Practices at odds with values, Student workers and org leaders report underappreciation, underpayment


Jonah Wexler and Matt Glover

As staff has been in flux and transition, more work and responsibilities have fallen to student workers to ensure the same programs and student experience is maintained. This has happened most strikingly in the Civic Engagement Center (CEC), which has seen three staff members leave this year: Eily Marlow ’97, Karin Trail-Johnson and Paul Schadewald.

Niko Bjork ’22, student coordinator for reflection, and Sarah Gotbetter ’22, Lives of Commitment (LOC) coordinator, are seniors who have worked in the CEC for years and have overseen programming in the wake of staff turnover. Bjork worked with Embody the Change (ETC) under Marlow and stepped up this year when she departed. As the Program Associate for Vocation and Reflection, Marlow oversaw both ETC and Perspective Collective. Bjork said his focus was on preserving ETC and transforming the program into something he could oversee. 

Gotbetter, likewise, stepped up to take over Lives of Commitment (LOC), a pre-orientation program. She has been involved with LOC all four of her years at Macalester, but it has only been her work study since her junior year. This year, Gotbetter is on her third supervisor, Sedric McClure, who has been at Macalester since 1999. McClure worked previously in the Department of Multicultural Life (DML), and this is McClure’s first year as a co-director of the CEC and Associate Dean of the IGC, along with Ruth Janisch. Gotbetter’s prior supervisors Marlow and Schadewald left, but she wanted to ensure that LOC would continue as it was something she valued.

“I literally can’t imagine my Macalester experience without [LOC],” Gotbetter said.

Bjork is also worried about students losing impactful experiences and the campus shifting over time.

“I feel like I’ve had a lot of really meaningful experiences, that perhaps people in the future at Macalester won’t have. The future ETC is a little bit unclear, . . . Macward Bound, the future of that is a bit unclear. . . . I don’t know if you knew about like 10k [a student-run music venue], like in the basement of Dupre. So I think we’re the last class that knows about that as a concept. And I’ve always thought it’d be really meaningful to have a space like that on campus that’s really student run and not in the Loch, or Kagin.”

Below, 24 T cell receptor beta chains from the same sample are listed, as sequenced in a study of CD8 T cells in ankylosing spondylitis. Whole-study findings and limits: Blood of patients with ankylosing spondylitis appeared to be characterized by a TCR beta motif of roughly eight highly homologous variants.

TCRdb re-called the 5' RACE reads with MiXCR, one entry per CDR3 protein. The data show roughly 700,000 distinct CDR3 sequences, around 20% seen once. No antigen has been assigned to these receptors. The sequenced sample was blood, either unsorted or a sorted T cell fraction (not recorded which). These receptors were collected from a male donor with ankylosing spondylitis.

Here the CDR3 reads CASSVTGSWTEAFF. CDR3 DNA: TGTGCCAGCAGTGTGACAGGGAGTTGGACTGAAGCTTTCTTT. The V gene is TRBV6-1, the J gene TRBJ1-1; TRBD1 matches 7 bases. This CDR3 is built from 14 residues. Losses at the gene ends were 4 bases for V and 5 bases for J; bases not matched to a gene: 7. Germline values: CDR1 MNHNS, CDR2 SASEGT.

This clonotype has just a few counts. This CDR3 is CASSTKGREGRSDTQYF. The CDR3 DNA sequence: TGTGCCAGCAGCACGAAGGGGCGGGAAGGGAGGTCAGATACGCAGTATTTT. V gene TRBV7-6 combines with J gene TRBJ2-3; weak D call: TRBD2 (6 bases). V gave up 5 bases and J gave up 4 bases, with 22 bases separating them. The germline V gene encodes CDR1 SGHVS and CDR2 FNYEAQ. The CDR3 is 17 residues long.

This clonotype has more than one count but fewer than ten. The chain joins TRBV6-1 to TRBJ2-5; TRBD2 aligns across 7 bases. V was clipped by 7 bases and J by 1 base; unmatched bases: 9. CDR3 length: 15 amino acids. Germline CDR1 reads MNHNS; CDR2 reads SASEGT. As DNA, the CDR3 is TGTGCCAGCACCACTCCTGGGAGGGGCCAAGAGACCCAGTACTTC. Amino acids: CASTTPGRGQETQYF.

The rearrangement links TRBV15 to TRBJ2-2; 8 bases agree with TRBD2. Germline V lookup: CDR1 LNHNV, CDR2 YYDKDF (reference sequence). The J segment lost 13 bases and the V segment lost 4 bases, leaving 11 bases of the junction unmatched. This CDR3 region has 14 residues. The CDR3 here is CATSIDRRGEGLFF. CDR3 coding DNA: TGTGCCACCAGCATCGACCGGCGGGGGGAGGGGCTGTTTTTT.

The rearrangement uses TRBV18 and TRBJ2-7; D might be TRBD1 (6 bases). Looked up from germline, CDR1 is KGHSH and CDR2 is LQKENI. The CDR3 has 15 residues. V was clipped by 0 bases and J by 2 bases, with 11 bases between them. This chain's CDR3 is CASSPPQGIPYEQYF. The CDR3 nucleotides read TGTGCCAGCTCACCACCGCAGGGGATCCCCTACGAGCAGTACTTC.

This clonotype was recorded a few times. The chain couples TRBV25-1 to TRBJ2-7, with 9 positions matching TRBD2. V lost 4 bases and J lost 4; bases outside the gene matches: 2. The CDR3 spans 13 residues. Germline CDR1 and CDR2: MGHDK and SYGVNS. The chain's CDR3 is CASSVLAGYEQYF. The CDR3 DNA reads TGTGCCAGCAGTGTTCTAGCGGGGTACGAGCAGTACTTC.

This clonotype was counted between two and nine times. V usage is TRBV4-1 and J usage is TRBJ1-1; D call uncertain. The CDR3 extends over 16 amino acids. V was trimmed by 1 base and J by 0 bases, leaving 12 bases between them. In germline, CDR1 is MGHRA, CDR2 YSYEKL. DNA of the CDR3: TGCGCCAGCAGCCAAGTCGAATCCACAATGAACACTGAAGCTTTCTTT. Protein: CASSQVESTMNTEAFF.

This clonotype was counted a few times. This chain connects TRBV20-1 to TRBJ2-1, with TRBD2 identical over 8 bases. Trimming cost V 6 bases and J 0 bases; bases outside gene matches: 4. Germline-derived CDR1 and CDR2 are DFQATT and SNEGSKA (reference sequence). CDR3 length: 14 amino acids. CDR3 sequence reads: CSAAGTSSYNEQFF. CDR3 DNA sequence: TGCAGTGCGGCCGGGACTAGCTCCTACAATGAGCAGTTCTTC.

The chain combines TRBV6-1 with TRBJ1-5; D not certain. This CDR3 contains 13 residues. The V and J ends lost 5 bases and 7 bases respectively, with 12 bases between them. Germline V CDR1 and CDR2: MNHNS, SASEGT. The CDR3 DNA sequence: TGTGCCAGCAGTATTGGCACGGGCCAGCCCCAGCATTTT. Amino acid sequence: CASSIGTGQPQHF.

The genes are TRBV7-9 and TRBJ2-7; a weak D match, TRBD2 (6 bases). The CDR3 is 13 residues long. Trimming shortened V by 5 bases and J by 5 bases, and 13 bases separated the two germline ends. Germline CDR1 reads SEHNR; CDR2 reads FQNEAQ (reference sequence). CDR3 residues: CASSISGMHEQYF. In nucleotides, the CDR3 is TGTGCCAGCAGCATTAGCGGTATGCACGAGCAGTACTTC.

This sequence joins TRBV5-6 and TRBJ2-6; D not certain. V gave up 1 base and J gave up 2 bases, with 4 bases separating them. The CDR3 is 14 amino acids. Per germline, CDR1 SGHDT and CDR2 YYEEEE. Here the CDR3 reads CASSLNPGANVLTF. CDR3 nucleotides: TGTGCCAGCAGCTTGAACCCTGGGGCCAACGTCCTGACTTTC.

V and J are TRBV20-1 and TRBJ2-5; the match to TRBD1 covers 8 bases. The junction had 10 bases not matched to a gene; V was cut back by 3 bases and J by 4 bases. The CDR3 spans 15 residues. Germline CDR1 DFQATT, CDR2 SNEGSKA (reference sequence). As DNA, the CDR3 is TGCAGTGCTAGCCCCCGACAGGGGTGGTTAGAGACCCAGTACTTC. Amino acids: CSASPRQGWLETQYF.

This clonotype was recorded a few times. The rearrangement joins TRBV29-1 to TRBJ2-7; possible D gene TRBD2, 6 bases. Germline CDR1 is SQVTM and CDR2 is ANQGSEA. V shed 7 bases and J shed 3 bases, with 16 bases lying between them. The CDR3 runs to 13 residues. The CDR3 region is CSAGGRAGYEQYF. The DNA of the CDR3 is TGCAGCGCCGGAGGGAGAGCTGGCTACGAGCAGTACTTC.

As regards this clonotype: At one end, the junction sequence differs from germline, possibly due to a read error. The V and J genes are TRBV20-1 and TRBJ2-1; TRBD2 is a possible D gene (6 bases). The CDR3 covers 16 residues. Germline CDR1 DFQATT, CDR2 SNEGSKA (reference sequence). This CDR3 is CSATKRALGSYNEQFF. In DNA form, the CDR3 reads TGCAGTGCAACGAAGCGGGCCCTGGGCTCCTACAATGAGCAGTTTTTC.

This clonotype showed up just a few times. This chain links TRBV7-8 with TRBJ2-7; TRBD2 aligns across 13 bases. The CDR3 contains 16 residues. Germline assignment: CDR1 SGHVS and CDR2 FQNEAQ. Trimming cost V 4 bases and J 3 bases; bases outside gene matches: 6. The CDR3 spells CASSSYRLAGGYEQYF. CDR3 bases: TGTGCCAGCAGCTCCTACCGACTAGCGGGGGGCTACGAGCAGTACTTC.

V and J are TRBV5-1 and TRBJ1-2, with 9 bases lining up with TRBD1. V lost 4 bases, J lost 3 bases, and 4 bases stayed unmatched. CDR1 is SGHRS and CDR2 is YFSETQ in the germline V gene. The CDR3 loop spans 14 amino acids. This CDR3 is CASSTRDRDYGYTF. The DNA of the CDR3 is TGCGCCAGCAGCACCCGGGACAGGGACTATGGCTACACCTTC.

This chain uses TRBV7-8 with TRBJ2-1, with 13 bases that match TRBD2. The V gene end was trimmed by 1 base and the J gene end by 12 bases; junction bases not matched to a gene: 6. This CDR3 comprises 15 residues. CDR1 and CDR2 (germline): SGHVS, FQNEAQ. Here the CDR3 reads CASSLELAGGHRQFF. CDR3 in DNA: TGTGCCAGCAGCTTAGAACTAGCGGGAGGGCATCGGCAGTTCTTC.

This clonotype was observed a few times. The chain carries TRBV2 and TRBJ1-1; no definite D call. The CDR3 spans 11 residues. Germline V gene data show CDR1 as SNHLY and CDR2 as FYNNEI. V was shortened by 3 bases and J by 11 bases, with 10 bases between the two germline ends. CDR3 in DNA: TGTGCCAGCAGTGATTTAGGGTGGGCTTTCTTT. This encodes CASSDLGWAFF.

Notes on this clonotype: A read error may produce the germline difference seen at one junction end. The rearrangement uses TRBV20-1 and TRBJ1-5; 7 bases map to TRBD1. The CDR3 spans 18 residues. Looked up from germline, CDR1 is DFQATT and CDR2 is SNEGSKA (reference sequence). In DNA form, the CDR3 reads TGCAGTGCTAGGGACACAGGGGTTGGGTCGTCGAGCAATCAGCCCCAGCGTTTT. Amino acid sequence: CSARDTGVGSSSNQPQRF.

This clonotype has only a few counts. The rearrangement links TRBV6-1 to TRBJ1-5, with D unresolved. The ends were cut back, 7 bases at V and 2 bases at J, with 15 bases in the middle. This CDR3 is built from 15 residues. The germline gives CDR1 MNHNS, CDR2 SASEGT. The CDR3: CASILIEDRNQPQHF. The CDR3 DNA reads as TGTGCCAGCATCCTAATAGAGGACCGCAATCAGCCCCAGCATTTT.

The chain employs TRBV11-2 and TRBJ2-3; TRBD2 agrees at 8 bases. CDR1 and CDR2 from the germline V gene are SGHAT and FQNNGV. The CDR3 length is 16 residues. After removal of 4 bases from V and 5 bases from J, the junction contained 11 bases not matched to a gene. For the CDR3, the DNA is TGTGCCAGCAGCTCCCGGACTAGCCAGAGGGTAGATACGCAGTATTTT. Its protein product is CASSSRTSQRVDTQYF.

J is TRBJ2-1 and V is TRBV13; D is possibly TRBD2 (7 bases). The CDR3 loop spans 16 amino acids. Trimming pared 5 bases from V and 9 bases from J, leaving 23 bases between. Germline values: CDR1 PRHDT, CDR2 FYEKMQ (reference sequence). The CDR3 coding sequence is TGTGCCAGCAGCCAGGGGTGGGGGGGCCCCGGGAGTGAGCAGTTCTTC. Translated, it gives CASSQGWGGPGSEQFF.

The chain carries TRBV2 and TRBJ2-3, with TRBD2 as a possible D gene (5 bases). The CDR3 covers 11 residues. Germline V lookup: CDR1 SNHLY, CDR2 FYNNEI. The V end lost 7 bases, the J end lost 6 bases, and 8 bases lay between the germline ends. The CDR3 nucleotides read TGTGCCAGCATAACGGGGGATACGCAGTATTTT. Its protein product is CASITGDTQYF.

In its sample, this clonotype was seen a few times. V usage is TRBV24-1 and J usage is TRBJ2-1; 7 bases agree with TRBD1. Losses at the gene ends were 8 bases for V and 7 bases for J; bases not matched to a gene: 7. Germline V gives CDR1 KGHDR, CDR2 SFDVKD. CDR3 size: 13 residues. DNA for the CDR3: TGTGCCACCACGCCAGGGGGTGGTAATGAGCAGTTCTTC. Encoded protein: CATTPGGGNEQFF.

Besides students taking on more duties as student workers, many have found themselves with significantly more responsibilities, both paid and unpaid. Rola Cao ’25 not only works for the Office of Student Leadership and Engagement (OSLE), she also is one of the college’s strategic planning champions, an at-large member of Macalester College Student Government’s Student Services & Relations Committee (SSRC) and serves on the Student Affairs Committee. Of these roles, the only compensated ones are Cao’s work study position with OSLE and the strategic planning champion position. Even with the compensation, the work piles up. Cao’s position for the OSLE is a new one and as such is in constant flux, with different tasks and obligations week by week. Regardless, Cao receives normal work study compensation for this work; between five and eight hours per week. 

“It has a lot of challenges, because compared to Student Engagement and Entrepreneurship […] at OSLE we try new programs, and try to get people to know about us and what OSLE does in general, and thats leads to a lot of space for innovation,” Cao said. 

Unlike many other departments though, where staff turnover has been a huge obstacle to coherent programming this school year, Cao noted that in OSLE, staff leadership has been incredibly focused in fostering a good work environment and cooperating with other campus operations, such as strategic planning.

“This is my dream job […] because my supervisor, Margaret Smith, [is] an amazing supervisor, I learned a lot from them, and they are also working for the strategic planning champions,” Cao said. “So we actually had a lot of conversations around strategic planning […] so it’s really integrated.”